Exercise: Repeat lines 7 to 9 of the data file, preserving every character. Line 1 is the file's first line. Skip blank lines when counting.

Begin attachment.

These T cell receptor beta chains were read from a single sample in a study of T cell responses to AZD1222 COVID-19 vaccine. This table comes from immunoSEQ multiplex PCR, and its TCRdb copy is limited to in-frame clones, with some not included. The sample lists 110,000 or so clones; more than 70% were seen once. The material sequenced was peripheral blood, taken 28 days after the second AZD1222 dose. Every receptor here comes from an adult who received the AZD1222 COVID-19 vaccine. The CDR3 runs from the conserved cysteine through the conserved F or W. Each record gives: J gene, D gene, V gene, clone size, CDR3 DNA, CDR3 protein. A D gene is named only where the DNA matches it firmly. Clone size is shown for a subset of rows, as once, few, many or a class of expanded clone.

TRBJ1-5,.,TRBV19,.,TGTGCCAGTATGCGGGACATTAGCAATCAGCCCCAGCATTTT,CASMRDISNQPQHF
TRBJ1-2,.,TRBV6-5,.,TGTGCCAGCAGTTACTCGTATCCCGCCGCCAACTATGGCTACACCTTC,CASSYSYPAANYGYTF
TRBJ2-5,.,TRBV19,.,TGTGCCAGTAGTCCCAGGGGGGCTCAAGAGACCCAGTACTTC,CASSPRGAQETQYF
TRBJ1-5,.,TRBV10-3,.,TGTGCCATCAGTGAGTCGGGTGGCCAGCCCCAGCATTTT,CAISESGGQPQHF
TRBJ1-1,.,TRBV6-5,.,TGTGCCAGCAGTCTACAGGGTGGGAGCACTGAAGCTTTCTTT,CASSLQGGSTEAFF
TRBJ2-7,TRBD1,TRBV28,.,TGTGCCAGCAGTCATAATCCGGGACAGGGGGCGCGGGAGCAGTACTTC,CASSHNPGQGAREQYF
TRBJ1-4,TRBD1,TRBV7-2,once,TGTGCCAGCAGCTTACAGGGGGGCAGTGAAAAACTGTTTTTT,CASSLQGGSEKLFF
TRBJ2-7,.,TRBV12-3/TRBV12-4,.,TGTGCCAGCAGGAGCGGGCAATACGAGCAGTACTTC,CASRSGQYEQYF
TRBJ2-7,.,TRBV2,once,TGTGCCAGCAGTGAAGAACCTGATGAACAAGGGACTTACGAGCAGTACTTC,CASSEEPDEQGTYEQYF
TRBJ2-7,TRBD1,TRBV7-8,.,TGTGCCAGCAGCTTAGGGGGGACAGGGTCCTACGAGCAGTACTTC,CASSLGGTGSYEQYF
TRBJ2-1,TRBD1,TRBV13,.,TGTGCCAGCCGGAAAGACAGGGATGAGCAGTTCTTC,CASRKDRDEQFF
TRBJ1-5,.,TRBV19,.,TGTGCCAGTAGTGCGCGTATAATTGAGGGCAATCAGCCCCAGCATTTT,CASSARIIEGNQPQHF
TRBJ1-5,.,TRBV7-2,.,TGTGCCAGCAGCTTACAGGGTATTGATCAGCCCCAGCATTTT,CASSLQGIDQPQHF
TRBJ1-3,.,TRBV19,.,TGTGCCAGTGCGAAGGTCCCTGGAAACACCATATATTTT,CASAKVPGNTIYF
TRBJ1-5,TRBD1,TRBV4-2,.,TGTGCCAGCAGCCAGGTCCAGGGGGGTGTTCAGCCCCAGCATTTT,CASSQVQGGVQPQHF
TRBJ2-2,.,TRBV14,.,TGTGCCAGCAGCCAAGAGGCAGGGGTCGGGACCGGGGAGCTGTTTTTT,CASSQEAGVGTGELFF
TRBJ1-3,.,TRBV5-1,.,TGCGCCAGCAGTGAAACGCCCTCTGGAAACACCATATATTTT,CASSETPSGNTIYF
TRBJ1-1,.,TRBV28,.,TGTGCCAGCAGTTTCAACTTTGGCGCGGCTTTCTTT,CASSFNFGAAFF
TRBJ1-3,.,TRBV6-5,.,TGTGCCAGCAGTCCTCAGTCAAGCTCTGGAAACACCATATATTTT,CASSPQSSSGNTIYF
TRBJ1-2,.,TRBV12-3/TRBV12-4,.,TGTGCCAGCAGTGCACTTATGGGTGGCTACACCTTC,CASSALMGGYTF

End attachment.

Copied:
TRBJ2-7,TRBD1,TRBV28,.,TGTGCCAGCAGTCATAATCCGGGACAGGGGGCGCGGGAGCAGTACTTC,CASSHNPGQGAREQYF
TRBJ1-4,TRBD1,TRBV7-2,once,TGTGCCAGCAGCTTACAGGGGGGCAGTGAAAAACTGTTTTTT,CASSLQGGSEKLFF
TRBJ2-7,.,TRBV12-3/TRBV12-4,.,TGTGCCAGCAGGAGCGGGCAATACGAGCAGTACTTC,CASRSGQYEQYF